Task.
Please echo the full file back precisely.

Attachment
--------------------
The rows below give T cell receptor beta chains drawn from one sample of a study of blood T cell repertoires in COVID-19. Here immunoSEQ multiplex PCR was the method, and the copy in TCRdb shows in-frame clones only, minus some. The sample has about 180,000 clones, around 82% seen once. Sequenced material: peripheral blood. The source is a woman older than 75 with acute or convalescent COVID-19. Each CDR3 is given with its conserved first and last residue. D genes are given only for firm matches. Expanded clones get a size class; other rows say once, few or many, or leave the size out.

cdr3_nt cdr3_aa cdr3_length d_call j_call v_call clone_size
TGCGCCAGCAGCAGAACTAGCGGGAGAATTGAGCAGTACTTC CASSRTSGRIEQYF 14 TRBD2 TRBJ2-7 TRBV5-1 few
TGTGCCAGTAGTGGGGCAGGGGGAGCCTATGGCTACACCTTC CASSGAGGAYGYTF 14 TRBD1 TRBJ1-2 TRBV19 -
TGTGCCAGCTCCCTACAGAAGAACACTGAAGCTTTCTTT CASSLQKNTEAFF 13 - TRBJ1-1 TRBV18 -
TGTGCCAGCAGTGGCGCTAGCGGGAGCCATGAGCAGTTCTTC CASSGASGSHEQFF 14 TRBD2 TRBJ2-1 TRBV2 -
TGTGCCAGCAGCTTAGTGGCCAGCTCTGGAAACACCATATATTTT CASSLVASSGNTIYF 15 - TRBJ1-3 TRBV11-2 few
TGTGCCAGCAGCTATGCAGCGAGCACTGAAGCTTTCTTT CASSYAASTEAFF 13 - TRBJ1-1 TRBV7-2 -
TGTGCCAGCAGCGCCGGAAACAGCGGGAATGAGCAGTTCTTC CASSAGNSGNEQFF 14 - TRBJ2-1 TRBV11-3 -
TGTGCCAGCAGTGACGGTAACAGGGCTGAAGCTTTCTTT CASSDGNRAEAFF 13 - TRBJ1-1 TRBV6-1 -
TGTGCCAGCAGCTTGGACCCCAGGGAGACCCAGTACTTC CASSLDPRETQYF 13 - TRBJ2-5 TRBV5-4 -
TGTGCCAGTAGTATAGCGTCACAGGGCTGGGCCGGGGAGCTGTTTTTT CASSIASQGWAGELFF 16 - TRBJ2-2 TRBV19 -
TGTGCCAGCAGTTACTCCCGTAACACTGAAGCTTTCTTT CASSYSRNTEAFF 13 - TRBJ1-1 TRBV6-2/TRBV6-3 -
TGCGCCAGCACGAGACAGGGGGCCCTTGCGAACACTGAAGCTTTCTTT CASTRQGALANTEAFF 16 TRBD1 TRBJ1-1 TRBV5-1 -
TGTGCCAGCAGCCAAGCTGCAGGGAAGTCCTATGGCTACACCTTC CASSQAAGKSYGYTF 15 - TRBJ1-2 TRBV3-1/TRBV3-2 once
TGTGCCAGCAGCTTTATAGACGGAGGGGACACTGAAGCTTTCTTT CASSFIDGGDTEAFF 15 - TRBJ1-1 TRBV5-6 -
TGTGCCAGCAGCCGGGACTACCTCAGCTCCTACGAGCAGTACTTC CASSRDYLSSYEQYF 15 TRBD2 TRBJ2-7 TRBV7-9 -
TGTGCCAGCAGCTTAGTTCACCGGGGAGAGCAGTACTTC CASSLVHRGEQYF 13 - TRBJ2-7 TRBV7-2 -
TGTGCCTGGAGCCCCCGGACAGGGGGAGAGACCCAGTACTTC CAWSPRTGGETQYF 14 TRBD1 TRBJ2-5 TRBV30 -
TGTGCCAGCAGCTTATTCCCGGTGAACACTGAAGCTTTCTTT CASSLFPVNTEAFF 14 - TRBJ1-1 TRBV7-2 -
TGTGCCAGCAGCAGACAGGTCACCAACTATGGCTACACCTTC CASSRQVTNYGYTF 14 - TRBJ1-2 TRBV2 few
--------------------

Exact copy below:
The rows below give T cell receptor beta chains drawn from one sample of a study of blood T cell repertoires in COVID-19. Here immunoSEQ multiplex PCR was the method, and the copy in TCRdb shows in-frame clones only, minus some. The sample has about 180,000 clones, around 82% seen once. Sequenced material: peripheral blood. The source is a woman older than 75 with acute or convalescent COVID-19. Each CDR3 is given with its conserved first and last residue. D genes are given only for firm matches. Expanded clones get a size class; other rows say once, few or many, or leave the size out.

cdr3_nt cdr3_aa cdr3_length d_call j_call v_call clone_size
TGCGCCAGCAGCAGAACTAGCGGGAGAATTGAGCAGTACTTC CASSRTSGRIEQYF 14 TRBD2 TRBJ2-7 TRBV5-1 few
TGTGCCAGTAGTGGGGCAGGGGGAGCCTATGGCTACACCTTC CASSGAGGAYGYTF 14 TRBD1 TRBJ1-2 TRBV19 -
TGTGCCAGCTCCCTACAGAAGAACACTGAAGCTTTCTTT CASSLQKNTEAFF 13 - TRBJ1-1 TRBV18 -
TGTGCCAGCAGTGGCGCTAGCGGGAGCCATGAGCAGTTCTTC CASSGASGSHEQFF 14 TRBD2 TRBJ2-1 TRBV2 -
TGTGCCAGCAGCTTAGTGGCCAGCTCTGGAAACACCATATATTTT CASSLVASSGNTIYF 15 - TRBJ1-3 TRBV11-2 few
TGTGCCAGCAGCTATGCAGCGAGCACTGAAGCTTTCTTT CASSYAASTEAFF 13 - TRBJ1-1 TRBV7-2 -
TGTGCCAGCAGCGCCGGAAACAGCGGGAATGAGCAGTTCTTC CASSAGNSGNEQFF 14 - TRBJ2-1 TRBV11-3 -
TGTGCCAGCAGTGACGGTAACAGGGCTGAAGCTTTCTTT CASSDGNRAEAFF 13 - TRBJ1-1 TRBV6-1 -
TGTGCCAGCAGCTTGGACCCCAGGGAGACCCAGTACTTC CASSLDPRETQYF 13 - TRBJ2-5 TRBV5-4 -
TGTGCCAGTAGTATAGCGTCACAGGGCTGGGCCGGGGAGCTGTTTTTT CASSIASQGWAGELFF 16 - TRBJ2-2 TRBV19 -
TGTGCCAGCAGTTACTCCCGTAACACTGAAGCTTTCTTT CASSYSRNTEAFF 13 - TRBJ1-1 TRBV6-2/TRBV6-3 -
TGCGCCAGCACGAGACAGGGGGCCCTTGCGAACACTGAAGCTTTCTTT CASTRQGALANTEAFF 16 TRBD1 TRBJ1-1 TRBV5-1 -
TGTGCCAGCAGCCAAGCTGCAGGGAAGTCCTATGGCTACACCTTC CASSQAAGKSYGYTF 15 - TRBJ1-2 TRBV3-1/TRBV3-2 once
TGTGCCAGCAGCTTTATAGACGGAGGGGACACTGAAGCTTTCTTT CASSFIDGGDTEAFF 15 - TRBJ1-1 TRBV5-6 -
TGTGCCAGCAGCCGGGACTACCTCAGCTCCTACGAGCAGTACTTC CASSRDYLSSYEQYF 15 TRBD2 TRBJ2-7 TRBV7-9 -
TGTGCCAGCAGCTTAGTTCACCGGGGAGAGCAGTACTTC CASSLVHRGEQYF 13 - TRBJ2-7 TRBV7-2 -
TGTGCCTGGAGCCCCCGGACAGGGGGAGAGACCCAGTACTTC CAWSPRTGGETQYF 14 TRBD1 TRBJ2-5 TRBV30 -
TGTGCCAGCAGCTTATTCCCGGTGAACACTGAAGCTTTCTTT CASSLFPVNTEAFF 14 - TRBJ1-1 TRBV7-2 -
TGTGCCAGCAGCAGACAGGTCACCAACTATGGCTACACCTTC CASSRQVTNYGYTF 14 - TRBJ1-2 TRBV2 few